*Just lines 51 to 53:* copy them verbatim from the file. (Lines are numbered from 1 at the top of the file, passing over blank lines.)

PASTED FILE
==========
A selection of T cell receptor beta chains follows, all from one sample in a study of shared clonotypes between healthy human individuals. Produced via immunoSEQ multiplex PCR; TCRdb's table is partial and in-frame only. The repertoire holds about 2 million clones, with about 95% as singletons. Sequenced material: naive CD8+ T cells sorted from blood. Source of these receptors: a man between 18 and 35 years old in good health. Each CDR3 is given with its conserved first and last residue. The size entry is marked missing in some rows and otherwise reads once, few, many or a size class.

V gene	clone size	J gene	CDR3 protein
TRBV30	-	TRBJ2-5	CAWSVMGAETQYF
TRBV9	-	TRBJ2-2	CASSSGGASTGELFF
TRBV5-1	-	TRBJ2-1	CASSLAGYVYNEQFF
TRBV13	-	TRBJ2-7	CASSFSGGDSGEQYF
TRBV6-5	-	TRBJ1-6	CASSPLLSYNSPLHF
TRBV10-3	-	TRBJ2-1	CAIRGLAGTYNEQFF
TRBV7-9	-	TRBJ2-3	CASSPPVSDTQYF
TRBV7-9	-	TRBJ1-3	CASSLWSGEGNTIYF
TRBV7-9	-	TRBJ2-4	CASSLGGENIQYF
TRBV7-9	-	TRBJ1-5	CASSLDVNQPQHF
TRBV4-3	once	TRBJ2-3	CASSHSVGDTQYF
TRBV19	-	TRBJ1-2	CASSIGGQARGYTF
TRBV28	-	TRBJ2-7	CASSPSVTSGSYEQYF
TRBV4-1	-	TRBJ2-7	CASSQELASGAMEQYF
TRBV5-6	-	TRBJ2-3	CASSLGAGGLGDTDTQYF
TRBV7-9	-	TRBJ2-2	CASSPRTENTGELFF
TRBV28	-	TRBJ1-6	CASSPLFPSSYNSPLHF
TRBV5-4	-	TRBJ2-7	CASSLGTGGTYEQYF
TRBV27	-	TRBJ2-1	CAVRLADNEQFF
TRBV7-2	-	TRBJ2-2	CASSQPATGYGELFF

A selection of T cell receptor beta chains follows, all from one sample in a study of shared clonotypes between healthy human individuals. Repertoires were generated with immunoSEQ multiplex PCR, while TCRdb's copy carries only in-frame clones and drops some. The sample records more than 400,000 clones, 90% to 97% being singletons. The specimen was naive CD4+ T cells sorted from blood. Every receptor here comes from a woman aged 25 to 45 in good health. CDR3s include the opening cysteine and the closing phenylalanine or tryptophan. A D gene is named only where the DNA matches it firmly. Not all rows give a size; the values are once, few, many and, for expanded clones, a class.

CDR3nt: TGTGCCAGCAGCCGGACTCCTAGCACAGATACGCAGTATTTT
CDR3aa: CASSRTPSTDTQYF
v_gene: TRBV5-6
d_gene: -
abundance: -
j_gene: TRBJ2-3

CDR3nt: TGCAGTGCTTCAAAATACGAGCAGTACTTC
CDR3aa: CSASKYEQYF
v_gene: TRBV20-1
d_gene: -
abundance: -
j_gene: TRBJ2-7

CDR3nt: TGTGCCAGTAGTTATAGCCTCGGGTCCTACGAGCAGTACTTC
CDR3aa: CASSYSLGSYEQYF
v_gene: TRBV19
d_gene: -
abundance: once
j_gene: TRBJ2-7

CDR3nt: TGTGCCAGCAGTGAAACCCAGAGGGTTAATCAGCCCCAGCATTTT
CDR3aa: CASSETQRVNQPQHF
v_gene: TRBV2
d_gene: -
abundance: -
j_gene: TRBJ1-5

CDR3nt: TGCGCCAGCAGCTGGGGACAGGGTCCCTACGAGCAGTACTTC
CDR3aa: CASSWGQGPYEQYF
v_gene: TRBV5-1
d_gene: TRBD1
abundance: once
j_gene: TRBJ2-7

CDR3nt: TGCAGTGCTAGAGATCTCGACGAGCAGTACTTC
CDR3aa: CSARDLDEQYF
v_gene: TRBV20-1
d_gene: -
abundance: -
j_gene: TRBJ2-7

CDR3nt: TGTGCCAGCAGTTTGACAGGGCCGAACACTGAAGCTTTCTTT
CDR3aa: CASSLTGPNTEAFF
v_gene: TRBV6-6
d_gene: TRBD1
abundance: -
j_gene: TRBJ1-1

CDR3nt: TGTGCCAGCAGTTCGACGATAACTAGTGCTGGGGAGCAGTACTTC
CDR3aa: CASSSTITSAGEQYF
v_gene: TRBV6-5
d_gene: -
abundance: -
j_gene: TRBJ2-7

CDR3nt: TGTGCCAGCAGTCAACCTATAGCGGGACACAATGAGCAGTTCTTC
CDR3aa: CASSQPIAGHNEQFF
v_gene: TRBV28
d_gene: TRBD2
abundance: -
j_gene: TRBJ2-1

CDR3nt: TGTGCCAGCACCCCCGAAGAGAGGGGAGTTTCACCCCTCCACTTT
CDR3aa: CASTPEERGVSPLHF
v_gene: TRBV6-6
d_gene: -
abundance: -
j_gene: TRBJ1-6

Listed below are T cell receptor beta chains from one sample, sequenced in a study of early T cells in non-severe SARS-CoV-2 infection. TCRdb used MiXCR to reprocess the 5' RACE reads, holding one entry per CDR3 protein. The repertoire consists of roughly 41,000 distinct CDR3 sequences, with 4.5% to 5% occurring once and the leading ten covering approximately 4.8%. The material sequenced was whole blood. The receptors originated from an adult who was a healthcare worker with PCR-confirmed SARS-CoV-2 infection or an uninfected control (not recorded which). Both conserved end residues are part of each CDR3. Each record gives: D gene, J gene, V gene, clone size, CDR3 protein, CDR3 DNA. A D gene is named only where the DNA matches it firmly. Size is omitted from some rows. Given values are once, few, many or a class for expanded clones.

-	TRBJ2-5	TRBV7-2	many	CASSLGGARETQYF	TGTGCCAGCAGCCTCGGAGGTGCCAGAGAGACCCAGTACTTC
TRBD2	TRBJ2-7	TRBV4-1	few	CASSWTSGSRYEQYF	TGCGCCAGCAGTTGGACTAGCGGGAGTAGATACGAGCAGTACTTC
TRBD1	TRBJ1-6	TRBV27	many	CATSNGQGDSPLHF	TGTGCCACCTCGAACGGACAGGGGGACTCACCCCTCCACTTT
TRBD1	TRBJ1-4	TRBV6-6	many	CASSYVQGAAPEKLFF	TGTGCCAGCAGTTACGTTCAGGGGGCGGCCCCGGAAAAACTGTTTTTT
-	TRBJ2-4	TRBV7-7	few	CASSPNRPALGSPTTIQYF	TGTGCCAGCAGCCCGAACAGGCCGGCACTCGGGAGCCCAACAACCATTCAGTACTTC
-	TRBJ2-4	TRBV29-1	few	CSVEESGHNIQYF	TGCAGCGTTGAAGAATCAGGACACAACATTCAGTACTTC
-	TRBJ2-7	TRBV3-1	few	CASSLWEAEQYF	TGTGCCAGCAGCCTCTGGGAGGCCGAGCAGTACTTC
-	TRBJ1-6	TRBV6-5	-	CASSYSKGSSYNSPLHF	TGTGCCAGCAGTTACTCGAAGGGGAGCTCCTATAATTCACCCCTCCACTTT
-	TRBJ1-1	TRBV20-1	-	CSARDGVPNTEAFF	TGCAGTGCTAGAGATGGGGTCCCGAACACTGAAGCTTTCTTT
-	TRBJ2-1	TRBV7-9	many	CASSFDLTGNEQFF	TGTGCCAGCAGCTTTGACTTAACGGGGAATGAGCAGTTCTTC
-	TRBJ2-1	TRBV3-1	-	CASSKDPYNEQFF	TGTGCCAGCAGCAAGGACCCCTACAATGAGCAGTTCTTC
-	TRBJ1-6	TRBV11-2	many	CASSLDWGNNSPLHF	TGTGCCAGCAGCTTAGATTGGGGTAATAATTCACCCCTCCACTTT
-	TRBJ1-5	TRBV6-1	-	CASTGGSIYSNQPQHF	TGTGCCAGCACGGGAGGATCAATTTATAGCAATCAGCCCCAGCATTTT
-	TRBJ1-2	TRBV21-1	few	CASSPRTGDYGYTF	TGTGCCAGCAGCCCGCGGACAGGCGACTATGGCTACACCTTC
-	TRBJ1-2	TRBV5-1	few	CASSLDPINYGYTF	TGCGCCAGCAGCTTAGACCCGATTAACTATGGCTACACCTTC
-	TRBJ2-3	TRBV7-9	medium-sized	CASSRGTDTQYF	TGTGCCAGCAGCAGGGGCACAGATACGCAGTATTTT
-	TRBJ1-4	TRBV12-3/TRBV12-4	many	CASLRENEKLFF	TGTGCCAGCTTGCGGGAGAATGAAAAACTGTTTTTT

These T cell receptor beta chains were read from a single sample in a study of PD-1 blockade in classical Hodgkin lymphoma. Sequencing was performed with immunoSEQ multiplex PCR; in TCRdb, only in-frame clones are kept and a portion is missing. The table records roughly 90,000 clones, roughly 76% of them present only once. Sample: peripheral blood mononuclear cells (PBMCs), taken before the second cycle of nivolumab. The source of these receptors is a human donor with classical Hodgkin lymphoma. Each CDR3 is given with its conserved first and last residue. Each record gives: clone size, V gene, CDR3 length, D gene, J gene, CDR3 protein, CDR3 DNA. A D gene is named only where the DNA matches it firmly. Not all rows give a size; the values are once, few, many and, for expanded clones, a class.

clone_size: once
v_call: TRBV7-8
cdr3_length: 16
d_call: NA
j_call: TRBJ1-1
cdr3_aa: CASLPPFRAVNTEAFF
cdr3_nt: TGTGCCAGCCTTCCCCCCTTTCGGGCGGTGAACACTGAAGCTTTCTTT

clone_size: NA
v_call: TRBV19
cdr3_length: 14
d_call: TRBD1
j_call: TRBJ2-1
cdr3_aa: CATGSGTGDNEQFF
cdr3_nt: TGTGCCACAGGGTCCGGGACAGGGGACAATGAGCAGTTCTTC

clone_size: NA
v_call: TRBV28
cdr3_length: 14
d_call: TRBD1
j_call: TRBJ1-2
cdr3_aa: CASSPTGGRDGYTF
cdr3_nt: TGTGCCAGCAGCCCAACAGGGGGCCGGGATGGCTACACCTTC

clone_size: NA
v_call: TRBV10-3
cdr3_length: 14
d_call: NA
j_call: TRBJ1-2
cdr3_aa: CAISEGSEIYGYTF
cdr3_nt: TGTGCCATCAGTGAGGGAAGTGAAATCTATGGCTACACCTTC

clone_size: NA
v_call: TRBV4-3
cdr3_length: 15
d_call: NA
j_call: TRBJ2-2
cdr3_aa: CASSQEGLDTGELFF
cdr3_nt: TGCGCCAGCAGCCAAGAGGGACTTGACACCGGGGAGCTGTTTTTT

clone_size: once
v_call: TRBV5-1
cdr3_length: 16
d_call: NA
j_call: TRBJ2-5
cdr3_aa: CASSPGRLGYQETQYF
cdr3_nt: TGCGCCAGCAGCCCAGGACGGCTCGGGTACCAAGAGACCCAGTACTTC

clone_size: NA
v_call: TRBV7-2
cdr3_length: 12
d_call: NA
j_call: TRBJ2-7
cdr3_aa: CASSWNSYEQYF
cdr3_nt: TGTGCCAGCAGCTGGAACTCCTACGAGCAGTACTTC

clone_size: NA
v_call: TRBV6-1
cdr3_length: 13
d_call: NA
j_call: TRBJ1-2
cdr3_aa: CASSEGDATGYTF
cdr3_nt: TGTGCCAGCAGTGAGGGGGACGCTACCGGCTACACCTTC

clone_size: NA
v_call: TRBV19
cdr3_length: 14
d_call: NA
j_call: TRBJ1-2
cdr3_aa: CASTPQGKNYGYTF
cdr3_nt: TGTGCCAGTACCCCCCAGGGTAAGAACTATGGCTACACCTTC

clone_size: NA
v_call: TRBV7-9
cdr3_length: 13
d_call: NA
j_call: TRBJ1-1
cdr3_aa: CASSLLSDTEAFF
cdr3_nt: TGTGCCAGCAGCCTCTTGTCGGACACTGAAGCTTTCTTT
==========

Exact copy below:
d_gene: TRBD1
abundance: once
j_gene: TRBJ2-7